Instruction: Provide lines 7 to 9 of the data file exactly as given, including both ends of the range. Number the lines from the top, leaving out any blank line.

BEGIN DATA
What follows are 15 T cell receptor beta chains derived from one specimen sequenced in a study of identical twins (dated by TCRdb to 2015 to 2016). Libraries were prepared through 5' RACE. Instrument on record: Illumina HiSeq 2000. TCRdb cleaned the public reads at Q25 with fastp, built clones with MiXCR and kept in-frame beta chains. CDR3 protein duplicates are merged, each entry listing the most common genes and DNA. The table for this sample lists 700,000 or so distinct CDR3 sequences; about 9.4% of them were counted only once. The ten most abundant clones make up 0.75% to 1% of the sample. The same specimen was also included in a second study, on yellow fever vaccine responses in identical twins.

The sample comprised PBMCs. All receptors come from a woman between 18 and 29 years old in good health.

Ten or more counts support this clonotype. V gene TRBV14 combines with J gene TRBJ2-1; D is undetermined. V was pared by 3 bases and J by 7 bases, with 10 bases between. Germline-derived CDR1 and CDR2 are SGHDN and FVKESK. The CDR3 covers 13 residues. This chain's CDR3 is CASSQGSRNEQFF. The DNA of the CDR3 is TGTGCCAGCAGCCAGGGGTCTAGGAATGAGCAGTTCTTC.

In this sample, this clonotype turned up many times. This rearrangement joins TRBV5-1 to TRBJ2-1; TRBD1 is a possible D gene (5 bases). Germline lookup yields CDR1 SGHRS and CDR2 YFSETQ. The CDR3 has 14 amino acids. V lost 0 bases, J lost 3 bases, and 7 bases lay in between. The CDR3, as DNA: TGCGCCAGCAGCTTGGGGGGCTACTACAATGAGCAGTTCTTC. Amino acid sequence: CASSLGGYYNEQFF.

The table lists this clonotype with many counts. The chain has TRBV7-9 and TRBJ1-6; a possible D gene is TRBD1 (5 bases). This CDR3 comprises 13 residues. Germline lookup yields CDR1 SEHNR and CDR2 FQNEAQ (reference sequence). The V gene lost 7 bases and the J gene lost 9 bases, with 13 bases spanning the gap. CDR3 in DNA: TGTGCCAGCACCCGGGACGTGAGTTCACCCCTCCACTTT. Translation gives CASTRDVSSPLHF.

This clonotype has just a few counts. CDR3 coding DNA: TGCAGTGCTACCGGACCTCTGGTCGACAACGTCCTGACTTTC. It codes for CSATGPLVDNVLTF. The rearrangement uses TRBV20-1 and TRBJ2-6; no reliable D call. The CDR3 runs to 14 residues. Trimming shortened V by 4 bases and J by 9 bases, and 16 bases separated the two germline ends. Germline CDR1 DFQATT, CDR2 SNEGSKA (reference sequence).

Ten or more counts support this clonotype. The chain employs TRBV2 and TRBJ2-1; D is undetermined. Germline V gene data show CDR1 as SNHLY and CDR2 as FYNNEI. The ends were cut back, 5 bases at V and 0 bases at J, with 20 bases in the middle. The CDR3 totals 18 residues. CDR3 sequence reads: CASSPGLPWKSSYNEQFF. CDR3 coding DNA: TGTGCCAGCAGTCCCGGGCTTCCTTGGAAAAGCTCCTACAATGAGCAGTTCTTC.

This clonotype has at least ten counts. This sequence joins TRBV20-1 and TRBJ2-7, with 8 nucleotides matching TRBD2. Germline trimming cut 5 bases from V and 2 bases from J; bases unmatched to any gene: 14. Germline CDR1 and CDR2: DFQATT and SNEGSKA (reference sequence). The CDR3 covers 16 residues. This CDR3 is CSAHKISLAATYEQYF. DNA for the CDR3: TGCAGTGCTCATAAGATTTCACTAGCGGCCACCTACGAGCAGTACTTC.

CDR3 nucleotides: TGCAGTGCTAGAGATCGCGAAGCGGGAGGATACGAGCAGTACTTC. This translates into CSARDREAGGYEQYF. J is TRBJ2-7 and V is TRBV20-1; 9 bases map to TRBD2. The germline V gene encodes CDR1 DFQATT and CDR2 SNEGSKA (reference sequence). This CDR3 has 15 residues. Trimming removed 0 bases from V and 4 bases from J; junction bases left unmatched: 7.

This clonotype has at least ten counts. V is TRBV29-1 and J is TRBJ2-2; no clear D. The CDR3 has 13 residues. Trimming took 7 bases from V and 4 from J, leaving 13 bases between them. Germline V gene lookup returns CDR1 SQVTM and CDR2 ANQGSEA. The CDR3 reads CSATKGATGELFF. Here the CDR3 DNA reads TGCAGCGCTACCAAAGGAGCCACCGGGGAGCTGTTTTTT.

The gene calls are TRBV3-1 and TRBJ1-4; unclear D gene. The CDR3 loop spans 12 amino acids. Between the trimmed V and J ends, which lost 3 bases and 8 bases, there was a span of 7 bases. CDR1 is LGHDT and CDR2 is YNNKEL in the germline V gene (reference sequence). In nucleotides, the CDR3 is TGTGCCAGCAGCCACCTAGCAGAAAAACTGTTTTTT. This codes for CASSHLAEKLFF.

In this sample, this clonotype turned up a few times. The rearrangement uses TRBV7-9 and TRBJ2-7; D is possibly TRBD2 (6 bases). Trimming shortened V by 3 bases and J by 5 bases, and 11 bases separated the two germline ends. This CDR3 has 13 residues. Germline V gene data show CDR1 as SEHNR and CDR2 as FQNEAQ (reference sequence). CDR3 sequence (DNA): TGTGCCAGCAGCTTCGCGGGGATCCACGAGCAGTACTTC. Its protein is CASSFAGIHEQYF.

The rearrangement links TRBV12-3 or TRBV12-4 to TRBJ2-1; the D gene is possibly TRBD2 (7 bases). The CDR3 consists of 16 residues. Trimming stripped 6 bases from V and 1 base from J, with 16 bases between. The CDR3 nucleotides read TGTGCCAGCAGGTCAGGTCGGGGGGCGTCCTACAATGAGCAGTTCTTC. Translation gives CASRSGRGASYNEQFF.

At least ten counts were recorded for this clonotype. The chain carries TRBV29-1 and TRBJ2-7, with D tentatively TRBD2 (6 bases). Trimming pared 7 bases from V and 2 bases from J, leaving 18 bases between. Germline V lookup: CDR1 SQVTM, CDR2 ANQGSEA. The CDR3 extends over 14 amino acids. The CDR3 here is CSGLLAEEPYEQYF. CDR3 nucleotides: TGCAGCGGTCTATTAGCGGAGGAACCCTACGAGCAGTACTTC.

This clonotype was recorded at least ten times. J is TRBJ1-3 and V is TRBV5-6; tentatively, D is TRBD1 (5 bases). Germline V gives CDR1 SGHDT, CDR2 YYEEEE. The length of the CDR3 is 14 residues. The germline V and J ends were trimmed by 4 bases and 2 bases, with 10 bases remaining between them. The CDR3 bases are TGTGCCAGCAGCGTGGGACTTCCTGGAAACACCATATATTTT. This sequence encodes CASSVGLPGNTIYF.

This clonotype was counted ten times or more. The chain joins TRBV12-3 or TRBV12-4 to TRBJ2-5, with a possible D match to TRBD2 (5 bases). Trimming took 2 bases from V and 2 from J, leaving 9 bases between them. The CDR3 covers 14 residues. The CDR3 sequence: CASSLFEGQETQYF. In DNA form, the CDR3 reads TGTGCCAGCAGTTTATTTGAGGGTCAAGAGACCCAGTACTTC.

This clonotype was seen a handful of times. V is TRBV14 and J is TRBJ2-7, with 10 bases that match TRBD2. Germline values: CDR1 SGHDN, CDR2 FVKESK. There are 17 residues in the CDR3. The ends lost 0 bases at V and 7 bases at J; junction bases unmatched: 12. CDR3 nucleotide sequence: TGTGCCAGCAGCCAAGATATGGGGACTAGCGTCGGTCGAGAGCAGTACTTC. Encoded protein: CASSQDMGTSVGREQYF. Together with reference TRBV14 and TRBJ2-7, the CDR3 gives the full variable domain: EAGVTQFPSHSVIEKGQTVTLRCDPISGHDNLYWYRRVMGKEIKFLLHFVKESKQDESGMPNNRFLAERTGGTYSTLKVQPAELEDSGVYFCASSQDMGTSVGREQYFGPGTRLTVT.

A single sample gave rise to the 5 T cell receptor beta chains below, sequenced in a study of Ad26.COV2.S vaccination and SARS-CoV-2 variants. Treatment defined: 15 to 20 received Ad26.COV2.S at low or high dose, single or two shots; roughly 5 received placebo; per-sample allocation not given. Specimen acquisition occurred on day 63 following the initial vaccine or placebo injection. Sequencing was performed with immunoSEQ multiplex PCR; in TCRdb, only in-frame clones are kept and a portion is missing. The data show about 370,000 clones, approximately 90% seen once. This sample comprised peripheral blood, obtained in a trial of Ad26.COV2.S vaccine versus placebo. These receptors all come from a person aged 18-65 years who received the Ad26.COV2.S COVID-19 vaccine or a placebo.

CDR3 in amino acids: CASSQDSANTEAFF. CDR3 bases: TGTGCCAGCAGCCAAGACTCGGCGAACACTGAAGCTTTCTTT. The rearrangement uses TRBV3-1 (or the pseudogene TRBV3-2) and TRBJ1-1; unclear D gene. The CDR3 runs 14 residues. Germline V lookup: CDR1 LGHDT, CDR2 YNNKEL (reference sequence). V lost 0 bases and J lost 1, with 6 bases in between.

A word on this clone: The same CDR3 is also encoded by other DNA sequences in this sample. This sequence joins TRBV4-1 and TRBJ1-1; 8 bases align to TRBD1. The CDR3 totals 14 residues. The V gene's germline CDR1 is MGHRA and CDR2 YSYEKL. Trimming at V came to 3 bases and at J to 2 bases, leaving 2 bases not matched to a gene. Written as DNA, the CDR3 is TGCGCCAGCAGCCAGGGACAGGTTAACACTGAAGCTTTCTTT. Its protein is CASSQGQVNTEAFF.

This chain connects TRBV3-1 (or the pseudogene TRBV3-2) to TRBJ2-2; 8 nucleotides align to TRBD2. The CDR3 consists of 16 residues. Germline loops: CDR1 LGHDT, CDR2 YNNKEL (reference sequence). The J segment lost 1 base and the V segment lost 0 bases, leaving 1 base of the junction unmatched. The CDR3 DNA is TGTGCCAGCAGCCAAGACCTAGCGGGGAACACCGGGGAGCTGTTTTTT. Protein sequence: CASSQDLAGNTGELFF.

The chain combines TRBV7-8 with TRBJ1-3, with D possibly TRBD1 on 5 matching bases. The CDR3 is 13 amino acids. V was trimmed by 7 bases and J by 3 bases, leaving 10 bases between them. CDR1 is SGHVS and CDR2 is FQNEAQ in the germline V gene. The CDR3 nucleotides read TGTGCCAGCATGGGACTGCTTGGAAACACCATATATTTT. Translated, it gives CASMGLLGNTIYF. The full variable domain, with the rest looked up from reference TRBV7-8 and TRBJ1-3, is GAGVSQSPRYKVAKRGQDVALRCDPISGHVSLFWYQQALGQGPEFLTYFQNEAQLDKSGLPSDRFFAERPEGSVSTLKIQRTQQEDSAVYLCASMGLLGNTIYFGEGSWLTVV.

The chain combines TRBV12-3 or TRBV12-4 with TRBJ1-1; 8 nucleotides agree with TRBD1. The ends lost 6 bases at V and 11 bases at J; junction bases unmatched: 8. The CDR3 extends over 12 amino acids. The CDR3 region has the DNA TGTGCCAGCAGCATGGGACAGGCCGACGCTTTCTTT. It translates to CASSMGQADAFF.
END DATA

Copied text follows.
Ten or more counts support this clonotype. The chain employs TRBV2 and TRBJ2-1; D is undetermined. Germline V gene data show CDR1 as SNHLY and CDR2 as FYNNEI. The ends were cut back, 5 bases at V and 0 bases at J, with 20 bases in the middle. The CDR3 totals 18 residues. CDR3 sequence reads: CASSPGLPWKSSYNEQFF. CDR3 coding DNA: TGTGCCAGCAGTCCCGGGCTTCCTTGGAAAAGCTCCTACAATGAGCAGTTCTTC.

This clonotype has at least ten counts. This sequence joins TRBV20-1 and TRBJ2-7, with 8 nucleotides matching TRBD2. Germline trimming cut 5 bases from V and 2 bases from J; bases unmatched to any gene: 14. Germline CDR1 and CDR2: DFQATT and SNEGSKA (reference sequence). The CDR3 covers 16 residues. This CDR3 is CSAHKISLAATYEQYF. DNA for the CDR3: TGCAGTGCTCATAAGATTTCACTAGCGGCCACCTACGAGCAGTACTTC.

CDR3 nucleotides: TGCAGTGCTAGAGATCGCGAAGCGGGAGGATACGAGCAGTACTTC. This translates into CSARDREAGGYEQYF. J is TRBJ2-7 and V is TRBV20-1; 9 bases map to TRBD2. The germline V gene encodes CDR1 DFQATT and CDR2 SNEGSKA (reference sequence). This CDR3 has 15 residues. Trimming removed 0 bases from V and 4 bases from J; junction bases left unmatched: 7.